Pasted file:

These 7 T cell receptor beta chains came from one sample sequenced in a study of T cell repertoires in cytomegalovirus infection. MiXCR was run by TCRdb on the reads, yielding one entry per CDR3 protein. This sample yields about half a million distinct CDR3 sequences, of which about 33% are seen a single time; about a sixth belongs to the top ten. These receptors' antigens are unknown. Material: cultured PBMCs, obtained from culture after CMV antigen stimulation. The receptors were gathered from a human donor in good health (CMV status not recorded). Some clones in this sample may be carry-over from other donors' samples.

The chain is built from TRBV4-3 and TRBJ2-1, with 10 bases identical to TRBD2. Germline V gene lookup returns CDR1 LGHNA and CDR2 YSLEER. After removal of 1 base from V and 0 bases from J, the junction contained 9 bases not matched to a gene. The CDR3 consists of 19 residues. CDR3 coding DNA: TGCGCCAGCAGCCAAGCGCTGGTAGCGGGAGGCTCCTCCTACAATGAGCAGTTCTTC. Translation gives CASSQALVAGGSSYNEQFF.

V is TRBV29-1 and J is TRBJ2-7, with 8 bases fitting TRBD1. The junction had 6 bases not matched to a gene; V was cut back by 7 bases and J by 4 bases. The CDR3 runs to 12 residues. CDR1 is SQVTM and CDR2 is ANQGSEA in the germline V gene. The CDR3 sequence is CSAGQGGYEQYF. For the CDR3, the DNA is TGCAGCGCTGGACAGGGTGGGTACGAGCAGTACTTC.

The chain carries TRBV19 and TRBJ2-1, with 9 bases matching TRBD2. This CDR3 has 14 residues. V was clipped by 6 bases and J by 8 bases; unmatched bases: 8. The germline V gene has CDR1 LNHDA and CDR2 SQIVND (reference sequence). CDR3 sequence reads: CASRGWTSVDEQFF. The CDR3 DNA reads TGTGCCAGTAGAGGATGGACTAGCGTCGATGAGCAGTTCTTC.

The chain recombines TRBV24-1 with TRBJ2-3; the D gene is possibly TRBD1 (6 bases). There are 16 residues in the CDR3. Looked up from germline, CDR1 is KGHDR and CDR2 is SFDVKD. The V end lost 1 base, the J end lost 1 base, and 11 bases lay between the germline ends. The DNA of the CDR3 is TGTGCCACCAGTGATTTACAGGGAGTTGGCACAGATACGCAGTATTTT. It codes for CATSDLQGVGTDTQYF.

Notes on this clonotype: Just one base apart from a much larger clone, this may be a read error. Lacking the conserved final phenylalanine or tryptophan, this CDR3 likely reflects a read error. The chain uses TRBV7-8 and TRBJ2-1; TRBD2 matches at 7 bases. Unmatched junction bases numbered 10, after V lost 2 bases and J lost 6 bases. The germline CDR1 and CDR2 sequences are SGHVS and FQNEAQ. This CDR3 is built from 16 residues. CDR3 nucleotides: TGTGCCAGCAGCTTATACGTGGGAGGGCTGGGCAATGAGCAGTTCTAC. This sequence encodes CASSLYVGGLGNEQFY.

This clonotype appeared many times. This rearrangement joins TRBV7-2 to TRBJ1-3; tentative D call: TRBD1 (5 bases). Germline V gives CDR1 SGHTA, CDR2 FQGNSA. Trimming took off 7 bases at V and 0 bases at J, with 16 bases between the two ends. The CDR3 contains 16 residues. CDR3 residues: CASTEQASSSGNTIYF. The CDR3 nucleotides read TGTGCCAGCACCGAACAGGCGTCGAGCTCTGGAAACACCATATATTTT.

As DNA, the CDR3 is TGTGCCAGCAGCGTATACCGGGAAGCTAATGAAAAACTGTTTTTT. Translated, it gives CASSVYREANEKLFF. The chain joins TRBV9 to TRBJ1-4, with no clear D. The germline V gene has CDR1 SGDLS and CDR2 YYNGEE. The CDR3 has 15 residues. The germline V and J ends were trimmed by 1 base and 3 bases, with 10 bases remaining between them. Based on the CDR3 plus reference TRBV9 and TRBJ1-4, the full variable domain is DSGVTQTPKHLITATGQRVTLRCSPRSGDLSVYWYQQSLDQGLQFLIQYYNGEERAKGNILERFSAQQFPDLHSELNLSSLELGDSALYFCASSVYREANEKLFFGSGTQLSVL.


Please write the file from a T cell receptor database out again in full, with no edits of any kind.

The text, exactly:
These 7 T cell receptor beta chains came from one sample sequenced in a study of T cell repertoires in cytomegalovirus infection. MiXCR was run by TCRdb on the reads, yielding one entry per CDR3 protein. This sample yields about half a million distinct CDR3 sequences, of which about 33% are seen a single time; about a sixth belongs to the top ten. These receptors' antigens are unknown. Material: cultured PBMCs, obtained from culture after CMV antigen stimulation. The receptors were gathered from a human donor in good health (CMV status not recorded). Some clones in this sample may be carry-over from other donors' samples.

The chain is built from TRBV4-3 and TRBJ2-1, with 10 bases identical to TRBD2. Germline V gene lookup returns CDR1 LGHNA and CDR2 YSLEER. After removal of 1 base from V and 0 bases from J, the junction contained 9 bases not matched to a gene. The CDR3 consists of 19 residues. CDR3 coding DNA: TGCGCCAGCAGCCAAGCGCTGGTAGCGGGAGGCTCCTCCTACAATGAGCAGTTCTTC. Translation gives CASSQALVAGGSSYNEQFF.

V is TRBV29-1 and J is TRBJ2-7, with 8 bases fitting TRBD1. The junction had 6 bases not matched to a gene; V was cut back by 7 bases and J by 4 bases. The CDR3 runs to 12 residues. CDR1 is SQVTM and CDR2 is ANQGSEA in the germline V gene. The CDR3 sequence is CSAGQGGYEQYF. For the CDR3, the DNA is TGCAGCGCTGGACAGGGTGGGTACGAGCAGTACTTC.

The chain carries TRBV19 and TRBJ2-1, with 9 bases matching TRBD2. This CDR3 has 14 residues. V was clipped by 6 bases and J by 8 bases; unmatched bases: 8. The germline V gene has CDR1 LNHDA and CDR2 SQIVND (reference sequence). CDR3 sequence reads: CASRGWTSVDEQFF. The CDR3 DNA reads TGTGCCAGTAGAGGATGGACTAGCGTCGATGAGCAGTTCTTC.

The chain recombines TRBV24-1 with TRBJ2-3; the D gene is possibly TRBD1 (6 bases). There are 16 residues in the CDR3. Looked up from germline, CDR1 is KGHDR and CDR2 is SFDVKD. The V end lost 1 base, the J end lost 1 base, and 11 bases lay between the germline ends. The DNA of the CDR3 is TGTGCCACCAGTGATTTACAGGGAGTTGGCACAGATACGCAGTATTTT. It codes for CATSDLQGVGTDTQYF.

Notes on this clonotype: Just one base apart from a much larger clone, this may be a read error. Lacking the conserved final phenylalanine or tryptophan, this CDR3 likely reflects a read error. The chain uses TRBV7-8 and TRBJ2-1; TRBD2 matches at 7 bases. Unmatched junction bases numbered 10, after V lost 2 bases and J lost 6 bases. The germline CDR1 and CDR2 sequences are SGHVS and FQNEAQ. This CDR3 is built from 16 residues. CDR3 nucleotides: TGTGCCAGCAGCTTATACGTGGGAGGGCTGGGCAATGAGCAGTTCTAC. This sequence encodes CASSLYVGGLGNEQFY.

This clonotype appeared many times. This rearrangement joins TRBV7-2 to TRBJ1-3; tentative D call: TRBD1 (5 bases). Germline V gives CDR1 SGHTA, CDR2 FQGNSA. Trimming took off 7 bases at V and 0 bases at J, with 16 bases between the two ends. The CDR3 contains 16 residues. CDR3 residues: CASTEQASSSGNTIYF. The CDR3 nucleotides read TGTGCCAGCACCGAACAGGCGTCGAGCTCTGGAAACACCATATATTTT.

As DNA, the CDR3 is TGTGCCAGCAGCGTATACCGGGAAGCTAATGAAAAACTGTTTTTT. Translated, it gives CASSVYREANEKLFF. The chain joins TRBV9 to TRBJ1-4, with no clear D. The germline V gene has CDR1 SGDLS and CDR2 YYNGEE. The CDR3 has 15 residues. The germline V and J ends were trimmed by 1 base and 3 bases, with 10 bases remaining between them. Based on the CDR3 plus reference TRBV9 and TRBJ1-4, the full variable domain is DSGVTQTPKHLITATGQRVTLRCSPRSGDLSVYWYQQSLDQGLQFLIQYYNGEERAKGNILERFSAQQFPDLHSELNLSSLELGDSALYFCASSVYREANEKLFFGSGTQLSVL.